In July 2014, U.S. Secretary of the Interior Sally Jewell and Assistant Secretary of Indian Affairs Kevin Washburn announced that the Obama Administration would dedicate almost $10 million to help Native American tribal governments prepare and adapt to climate change.
“Impacts of climate change are increasingly evident for American Indian and Alaska Native communities and, in some cases, threaten the ability of tribal nations to carry on their cultural traditions and beliefs,” said Assistant Secretary Washburn of the initiative. “We have heard directly from Tribes about climate change and how it dramatically affects their communities, many of which face extreme poverty as well as economic development and infrastructure challenges. These impacts test their ability to protect and preserve their land and water for future generations. We are committed to providing the means and measures to help tribes in their efforts to protect and mitigate the effects of climate change on their land and natural resources.”
Using federal grant funds like these, several CPN departments are preparing strategies to mitigate the impact of climate change and habitat destruction in the Citizen Potawatomi jurisdiction. The CPN Realty Department is utilizing BIA funding opportunities to combat the proliferation of two invasive wildlife species, eastern red cedar and feral hogs, on Tribal trust land.
Through the CPN Department of Environmental Protection, the Tribe is implementing two other grant programs. The first, a grant worth $5,000, is a partnership grant with the University of Oklahoma Regional and City Planning Program. Funds will be used to identify vulnerabilities and potential impacts of climate change on Tribal resources. A second, larger grant worth more than $73,000 will fund the development of a climate change adaptation plan, which will focus on how the Tribe can adapt to vulnerabilities identified in the assessment.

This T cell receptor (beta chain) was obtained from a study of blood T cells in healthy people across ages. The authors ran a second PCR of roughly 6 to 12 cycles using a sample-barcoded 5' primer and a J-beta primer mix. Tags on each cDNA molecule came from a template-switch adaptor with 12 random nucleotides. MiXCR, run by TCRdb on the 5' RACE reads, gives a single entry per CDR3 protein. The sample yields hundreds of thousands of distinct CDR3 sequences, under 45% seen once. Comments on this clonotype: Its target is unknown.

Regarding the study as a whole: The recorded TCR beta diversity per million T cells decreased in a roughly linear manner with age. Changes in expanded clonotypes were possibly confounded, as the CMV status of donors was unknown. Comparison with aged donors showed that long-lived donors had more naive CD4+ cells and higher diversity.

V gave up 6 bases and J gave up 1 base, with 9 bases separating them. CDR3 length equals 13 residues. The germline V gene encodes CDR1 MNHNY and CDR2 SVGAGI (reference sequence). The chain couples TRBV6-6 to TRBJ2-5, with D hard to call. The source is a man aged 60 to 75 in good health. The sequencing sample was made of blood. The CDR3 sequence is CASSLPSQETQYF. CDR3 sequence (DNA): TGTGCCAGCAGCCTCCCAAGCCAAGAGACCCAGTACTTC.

“The primary concentration of the climate change planning initiative will be water related, looking at how potential flooding and drought events may affect CPN in the future as a result of climate change. We will bring together key players from across CPN to discuss how climate change can affect them and CPN as a whole,” said Tara Hammer, the Tribal Energy and Sustainability Specialist.
The project will host training programs and workshops for Tribal employees and leaders about the hazards facing CPN when it comes to climate change. From this input, CPN will develop a Tribal government climate adaptation plan containing vulnerability assessments, studies, data analysis, and suggestions to mitigate the negative impact on the environment.